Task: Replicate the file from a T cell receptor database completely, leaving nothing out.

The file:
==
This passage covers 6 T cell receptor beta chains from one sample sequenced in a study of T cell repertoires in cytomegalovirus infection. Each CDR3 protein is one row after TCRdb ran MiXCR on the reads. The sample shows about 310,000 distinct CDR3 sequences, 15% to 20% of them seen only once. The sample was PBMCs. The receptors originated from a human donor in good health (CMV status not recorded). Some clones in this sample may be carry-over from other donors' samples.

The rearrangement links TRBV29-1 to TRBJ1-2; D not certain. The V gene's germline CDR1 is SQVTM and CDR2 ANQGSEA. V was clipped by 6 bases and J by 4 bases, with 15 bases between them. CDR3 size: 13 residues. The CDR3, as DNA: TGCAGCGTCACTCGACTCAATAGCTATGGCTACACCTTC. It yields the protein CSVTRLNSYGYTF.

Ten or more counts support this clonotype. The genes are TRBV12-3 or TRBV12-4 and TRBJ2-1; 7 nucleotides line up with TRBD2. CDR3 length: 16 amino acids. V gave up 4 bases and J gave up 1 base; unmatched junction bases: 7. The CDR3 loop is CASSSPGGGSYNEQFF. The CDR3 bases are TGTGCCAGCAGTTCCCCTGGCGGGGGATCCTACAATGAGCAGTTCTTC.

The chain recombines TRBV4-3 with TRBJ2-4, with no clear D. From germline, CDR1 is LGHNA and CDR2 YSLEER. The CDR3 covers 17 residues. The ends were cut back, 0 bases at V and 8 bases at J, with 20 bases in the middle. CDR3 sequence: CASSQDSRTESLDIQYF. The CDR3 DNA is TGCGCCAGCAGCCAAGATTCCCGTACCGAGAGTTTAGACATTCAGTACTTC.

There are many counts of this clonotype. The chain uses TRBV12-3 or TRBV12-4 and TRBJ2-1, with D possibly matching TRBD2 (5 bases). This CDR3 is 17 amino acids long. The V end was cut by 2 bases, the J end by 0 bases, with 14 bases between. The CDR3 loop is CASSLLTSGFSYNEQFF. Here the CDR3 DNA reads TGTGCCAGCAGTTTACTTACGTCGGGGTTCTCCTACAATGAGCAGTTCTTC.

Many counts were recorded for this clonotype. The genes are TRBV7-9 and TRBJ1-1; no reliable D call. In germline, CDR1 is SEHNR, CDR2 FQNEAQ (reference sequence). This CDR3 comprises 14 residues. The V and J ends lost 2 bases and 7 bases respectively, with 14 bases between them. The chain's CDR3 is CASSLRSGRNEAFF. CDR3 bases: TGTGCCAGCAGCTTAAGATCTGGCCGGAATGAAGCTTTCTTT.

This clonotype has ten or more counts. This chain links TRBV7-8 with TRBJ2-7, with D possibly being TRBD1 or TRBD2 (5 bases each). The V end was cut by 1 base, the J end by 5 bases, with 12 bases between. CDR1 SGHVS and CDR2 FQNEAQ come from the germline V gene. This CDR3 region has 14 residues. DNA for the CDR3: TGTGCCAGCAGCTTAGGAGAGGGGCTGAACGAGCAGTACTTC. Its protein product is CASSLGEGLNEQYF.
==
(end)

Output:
This passage covers 6 T cell receptor beta chains from one sample sequenced in a study of T cell repertoires in cytomegalovirus infection. Each CDR3 protein is one row after TCRdb ran MiXCR on the reads. The sample shows about 310,000 distinct CDR3 sequences, 15% to 20% of them seen only once. The sample was PBMCs. The receptors originated from a human donor in good health (CMV status not recorded). Some clones in this sample may be carry-over from other donors' samples.

The rearrangement links TRBV29-1 to TRBJ1-2; D not certain. The V gene's germline CDR1 is SQVTM and CDR2 ANQGSEA. V was clipped by 6 bases and J by 4 bases, with 15 bases between them. CDR3 size: 13 residues. The CDR3, as DNA: TGCAGCGTCACTCGACTCAATAGCTATGGCTACACCTTC. It yields the protein CSVTRLNSYGYTF.

Ten or more counts support this clonotype. The genes are TRBV12-3 or TRBV12-4 and TRBJ2-1; 7 nucleotides line up with TRBD2. CDR3 length: 16 amino acids. V gave up 4 bases and J gave up 1 base; unmatched junction bases: 7. The CDR3 loop is CASSSPGGGSYNEQFF. The CDR3 bases are TGTGCCAGCAGTTCCCCTGGCGGGGGATCCTACAATGAGCAGTTCTTC.

The chain recombines TRBV4-3 with TRBJ2-4, with no clear D. From germline, CDR1 is LGHNA and CDR2 YSLEER. The CDR3 covers 17 residues. The ends were cut back, 0 bases at V and 8 bases at J, with 20 bases in the middle. CDR3 sequence: CASSQDSRTESLDIQYF. The CDR3 DNA is TGCGCCAGCAGCCAAGATTCCCGTACCGAGAGTTTAGACATTCAGTACTTC.

There are many counts of this clonotype. The chain uses TRBV12-3 or TRBV12-4 and TRBJ2-1, with D possibly matching TRBD2 (5 bases). This CDR3 is 17 amino acids long. The V end was cut by 2 bases, the J end by 0 bases, with 14 bases between. The CDR3 loop is CASSLLTSGFSYNEQFF. Here the CDR3 DNA reads TGTGCCAGCAGTTTACTTACGTCGGGGTTCTCCTACAATGAGCAGTTCTTC.

Many counts were recorded for this clonotype. The genes are TRBV7-9 and TRBJ1-1; no reliable D call. In germline, CDR1 is SEHNR, CDR2 FQNEAQ (reference sequence). This CDR3 comprises 14 residues. The V and J ends lost 2 bases and 7 bases respectively, with 14 bases between them. The chain's CDR3 is CASSLRSGRNEAFF. CDR3 bases: TGTGCCAGCAGCTTAAGATCTGGCCGGAATGAAGCTTTCTTT.

This clonotype has ten or more counts. This chain links TRBV7-8 with TRBJ2-7, with D possibly being TRBD1 or TRBD2 (5 bases each). The V end was cut by 1 base, the J end by 5 bases, with 12 bases between. CDR1 SGHVS and CDR2 FQNEAQ come from the germline V gene. This CDR3 region has 14 residues. DNA for the CDR3: TGTGCCAGCAGCTTAGGAGAGGGGCTGAACGAGCAGTACTTC. Its protein product is CASSLGEGLNEQYF.